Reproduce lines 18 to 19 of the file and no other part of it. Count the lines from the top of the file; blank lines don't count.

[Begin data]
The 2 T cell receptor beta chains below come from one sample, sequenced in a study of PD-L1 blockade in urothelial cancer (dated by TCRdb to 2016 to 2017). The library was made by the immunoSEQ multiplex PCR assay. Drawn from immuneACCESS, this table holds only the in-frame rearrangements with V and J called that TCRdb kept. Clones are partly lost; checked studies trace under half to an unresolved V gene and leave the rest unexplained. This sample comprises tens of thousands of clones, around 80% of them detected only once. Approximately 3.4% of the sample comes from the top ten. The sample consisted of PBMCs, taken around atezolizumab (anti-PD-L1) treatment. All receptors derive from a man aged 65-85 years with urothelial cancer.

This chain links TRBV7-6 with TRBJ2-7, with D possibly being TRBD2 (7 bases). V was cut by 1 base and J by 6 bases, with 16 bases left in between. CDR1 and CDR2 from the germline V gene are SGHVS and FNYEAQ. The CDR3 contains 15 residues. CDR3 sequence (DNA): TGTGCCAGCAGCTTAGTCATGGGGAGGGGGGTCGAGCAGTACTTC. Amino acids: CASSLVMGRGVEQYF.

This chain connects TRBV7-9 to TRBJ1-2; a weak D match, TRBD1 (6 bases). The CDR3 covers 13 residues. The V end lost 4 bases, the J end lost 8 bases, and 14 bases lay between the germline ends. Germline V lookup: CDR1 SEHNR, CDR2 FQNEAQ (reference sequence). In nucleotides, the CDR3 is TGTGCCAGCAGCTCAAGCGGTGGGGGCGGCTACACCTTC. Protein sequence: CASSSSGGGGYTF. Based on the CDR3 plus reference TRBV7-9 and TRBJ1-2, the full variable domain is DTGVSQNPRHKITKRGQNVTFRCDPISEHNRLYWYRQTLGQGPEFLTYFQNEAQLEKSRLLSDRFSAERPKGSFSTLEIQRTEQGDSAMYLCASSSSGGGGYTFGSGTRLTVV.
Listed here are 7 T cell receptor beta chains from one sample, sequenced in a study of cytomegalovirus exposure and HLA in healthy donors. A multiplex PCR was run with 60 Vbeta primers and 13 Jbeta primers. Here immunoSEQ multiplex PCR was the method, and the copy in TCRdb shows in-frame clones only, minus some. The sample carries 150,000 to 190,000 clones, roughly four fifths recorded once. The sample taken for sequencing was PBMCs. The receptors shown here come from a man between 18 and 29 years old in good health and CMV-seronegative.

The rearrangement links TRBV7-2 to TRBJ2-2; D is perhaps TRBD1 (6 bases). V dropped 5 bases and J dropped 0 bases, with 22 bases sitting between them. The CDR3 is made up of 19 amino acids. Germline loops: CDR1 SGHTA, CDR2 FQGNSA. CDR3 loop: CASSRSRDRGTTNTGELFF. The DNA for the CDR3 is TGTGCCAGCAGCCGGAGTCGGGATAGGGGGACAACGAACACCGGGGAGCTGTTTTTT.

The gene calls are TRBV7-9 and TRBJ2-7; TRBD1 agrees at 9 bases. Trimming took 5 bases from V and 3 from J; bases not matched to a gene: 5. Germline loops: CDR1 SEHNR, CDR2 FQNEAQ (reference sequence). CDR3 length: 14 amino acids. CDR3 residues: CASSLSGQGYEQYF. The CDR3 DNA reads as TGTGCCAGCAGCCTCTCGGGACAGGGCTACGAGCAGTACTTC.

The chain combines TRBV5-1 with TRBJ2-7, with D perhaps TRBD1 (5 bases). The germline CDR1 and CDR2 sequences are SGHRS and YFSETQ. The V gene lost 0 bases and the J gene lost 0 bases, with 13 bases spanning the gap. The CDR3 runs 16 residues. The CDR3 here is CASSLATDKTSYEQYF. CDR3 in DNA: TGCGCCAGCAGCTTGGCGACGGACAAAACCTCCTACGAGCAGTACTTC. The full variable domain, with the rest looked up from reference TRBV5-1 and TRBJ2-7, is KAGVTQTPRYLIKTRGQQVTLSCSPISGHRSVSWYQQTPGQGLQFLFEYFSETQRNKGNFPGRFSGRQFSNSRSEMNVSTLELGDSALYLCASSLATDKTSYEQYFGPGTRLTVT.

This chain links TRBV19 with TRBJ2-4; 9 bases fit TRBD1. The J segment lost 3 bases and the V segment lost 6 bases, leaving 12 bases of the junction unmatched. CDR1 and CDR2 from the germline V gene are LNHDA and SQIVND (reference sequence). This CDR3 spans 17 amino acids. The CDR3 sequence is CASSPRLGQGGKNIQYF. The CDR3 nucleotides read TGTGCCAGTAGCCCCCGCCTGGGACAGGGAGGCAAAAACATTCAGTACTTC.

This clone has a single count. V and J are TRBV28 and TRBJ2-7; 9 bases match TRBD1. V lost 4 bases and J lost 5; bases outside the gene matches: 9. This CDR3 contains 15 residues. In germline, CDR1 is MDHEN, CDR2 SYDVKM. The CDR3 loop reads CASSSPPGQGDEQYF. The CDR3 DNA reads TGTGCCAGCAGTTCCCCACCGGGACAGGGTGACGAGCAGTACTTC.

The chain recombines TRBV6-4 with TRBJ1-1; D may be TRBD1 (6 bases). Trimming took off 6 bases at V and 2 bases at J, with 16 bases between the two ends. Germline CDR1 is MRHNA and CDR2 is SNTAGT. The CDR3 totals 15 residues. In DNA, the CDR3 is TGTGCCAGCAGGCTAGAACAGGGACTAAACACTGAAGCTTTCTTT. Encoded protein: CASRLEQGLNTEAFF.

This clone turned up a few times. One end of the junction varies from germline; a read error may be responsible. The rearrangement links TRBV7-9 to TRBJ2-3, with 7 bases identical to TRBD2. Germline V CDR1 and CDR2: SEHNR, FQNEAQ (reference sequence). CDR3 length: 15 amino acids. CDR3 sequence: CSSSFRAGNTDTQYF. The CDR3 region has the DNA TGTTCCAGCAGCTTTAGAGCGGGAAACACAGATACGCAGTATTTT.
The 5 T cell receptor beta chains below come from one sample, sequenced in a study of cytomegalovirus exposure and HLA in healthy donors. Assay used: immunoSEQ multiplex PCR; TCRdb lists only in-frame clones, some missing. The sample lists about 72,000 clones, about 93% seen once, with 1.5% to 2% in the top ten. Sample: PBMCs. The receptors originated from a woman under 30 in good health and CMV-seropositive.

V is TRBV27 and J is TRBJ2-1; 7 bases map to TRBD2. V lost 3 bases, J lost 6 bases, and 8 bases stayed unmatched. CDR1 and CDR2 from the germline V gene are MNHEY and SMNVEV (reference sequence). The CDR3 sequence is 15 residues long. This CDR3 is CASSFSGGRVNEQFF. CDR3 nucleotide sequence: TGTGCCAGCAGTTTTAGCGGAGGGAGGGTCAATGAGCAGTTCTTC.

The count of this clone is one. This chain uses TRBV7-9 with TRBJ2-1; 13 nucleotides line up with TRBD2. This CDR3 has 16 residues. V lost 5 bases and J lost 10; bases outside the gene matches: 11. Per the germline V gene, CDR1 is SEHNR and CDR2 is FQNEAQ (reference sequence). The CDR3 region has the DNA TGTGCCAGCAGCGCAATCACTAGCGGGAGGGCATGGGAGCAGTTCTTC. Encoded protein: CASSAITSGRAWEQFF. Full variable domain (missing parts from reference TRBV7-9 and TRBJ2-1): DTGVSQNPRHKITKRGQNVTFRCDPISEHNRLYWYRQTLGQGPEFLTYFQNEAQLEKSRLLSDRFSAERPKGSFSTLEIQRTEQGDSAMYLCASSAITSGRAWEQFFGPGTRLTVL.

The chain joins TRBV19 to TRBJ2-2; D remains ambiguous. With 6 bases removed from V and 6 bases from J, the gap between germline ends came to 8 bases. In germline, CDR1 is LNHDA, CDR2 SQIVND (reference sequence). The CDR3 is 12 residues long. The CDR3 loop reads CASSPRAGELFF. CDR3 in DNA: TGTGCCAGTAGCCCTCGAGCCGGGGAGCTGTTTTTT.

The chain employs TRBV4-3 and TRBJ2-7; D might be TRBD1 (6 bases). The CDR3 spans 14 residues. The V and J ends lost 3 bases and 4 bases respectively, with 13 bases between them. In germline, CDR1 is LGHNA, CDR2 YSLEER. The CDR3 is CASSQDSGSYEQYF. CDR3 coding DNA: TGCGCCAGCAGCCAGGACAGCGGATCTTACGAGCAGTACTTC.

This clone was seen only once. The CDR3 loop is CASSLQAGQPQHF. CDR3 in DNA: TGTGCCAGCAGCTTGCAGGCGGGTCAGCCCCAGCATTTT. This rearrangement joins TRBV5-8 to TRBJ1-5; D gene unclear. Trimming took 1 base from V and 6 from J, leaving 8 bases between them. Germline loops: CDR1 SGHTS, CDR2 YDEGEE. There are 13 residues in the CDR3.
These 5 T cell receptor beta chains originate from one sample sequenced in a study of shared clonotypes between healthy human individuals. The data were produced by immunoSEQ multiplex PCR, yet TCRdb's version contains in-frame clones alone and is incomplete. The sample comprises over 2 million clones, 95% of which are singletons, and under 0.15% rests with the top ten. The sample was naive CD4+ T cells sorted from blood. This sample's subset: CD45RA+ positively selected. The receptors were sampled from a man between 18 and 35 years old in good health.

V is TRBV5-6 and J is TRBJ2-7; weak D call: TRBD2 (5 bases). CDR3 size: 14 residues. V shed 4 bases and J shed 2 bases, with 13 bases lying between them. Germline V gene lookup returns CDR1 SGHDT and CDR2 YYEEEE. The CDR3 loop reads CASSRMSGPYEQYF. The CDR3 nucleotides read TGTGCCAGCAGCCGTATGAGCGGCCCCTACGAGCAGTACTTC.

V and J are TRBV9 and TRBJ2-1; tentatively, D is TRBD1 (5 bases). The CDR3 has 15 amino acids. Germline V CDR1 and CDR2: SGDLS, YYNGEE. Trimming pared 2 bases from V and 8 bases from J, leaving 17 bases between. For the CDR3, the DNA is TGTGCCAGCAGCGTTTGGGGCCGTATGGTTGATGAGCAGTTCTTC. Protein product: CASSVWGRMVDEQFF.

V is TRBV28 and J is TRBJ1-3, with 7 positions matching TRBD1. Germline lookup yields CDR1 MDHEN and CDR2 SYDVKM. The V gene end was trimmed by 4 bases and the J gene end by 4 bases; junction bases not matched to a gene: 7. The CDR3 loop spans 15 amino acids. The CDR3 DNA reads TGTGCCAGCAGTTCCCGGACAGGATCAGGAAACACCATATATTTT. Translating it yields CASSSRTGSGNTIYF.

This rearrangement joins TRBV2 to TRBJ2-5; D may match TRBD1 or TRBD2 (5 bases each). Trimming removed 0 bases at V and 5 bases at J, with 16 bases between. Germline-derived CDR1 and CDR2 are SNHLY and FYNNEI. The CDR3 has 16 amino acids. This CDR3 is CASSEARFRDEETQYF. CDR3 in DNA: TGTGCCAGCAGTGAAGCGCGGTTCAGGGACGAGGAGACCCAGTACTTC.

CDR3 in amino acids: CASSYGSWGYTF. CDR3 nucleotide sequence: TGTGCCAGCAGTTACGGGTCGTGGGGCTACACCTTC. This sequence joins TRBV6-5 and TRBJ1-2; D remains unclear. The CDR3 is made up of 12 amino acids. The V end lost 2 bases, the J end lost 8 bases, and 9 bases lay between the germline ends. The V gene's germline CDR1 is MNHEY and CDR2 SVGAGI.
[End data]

These 5 T cell receptor beta chains originate from one sample sequenced in a study of shared clonotypes between healthy human individuals. The data were produced by immunoSEQ multiplex PCR, yet TCRdb's version contains in-frame clones alone and is incomplete. The sample comprises over 2 million clones, 95% of which are singletons, and under 0.15% rests with the top ten. The sample was naive CD4+ T cells sorted from blood. This sample's subset: CD45RA+ positively selected. The receptors were sampled from a man between 18 and 35 years old in good health.

V is TRBV5-6 and J is TRBJ2-7; weak D call: TRBD2 (5 bases). CDR3 size: 14 residues. V shed 4 bases and J shed 2 bases, with 13 bases lying between them. Germline V gene lookup returns CDR1 SGHDT and CDR2 YYEEEE. The CDR3 loop reads CASSRMSGPYEQYF. The CDR3 nucleotides read TGTGCCAGCAGCCGTATGAGCGGCCCCTACGAGCAGTACTTC.